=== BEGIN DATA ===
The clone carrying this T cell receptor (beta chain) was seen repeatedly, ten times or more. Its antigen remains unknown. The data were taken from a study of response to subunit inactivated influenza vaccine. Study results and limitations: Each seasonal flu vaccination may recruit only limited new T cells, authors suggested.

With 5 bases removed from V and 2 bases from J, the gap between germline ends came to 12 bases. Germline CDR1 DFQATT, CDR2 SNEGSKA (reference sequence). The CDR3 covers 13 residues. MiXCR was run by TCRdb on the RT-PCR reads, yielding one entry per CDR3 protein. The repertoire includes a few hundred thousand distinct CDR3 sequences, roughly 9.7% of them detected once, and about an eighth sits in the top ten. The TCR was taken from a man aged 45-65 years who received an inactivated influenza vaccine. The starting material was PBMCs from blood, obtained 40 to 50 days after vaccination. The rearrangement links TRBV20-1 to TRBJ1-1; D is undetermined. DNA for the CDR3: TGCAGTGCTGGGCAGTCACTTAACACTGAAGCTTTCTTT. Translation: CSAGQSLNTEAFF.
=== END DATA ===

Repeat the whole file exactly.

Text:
The clone carrying this T cell receptor (beta chain) was seen repeatedly, ten times or more. Its antigen remains unknown. The data were taken from a study of response to subunit inactivated influenza vaccine. Study results and limitations: Each seasonal flu vaccination may recruit only limited new T cells, authors suggested.

With 5 bases removed from V and 2 bases from J, the gap between germline ends came to 12 bases. Germline CDR1 DFQATT, CDR2 SNEGSKA (reference sequence). The CDR3 covers 13 residues. MiXCR was run by TCRdb on the RT-PCR reads, yielding one entry per CDR3 protein. The repertoire includes a few hundred thousand distinct CDR3 sequences, roughly 9.7% of them detected once, and about an eighth sits in the top ten. The TCR was taken from a man aged 45-65 years who received an inactivated influenza vaccine. The starting material was PBMCs from blood, obtained 40 to 50 days after vaccination. The rearrangement links TRBV20-1 to TRBJ1-1; D is undetermined. DNA for the CDR3: TGCAGTGCTGGGCAGTCACTTAACACTGAAGCTTTCTTT. Translation: CSAGQSLNTEAFF.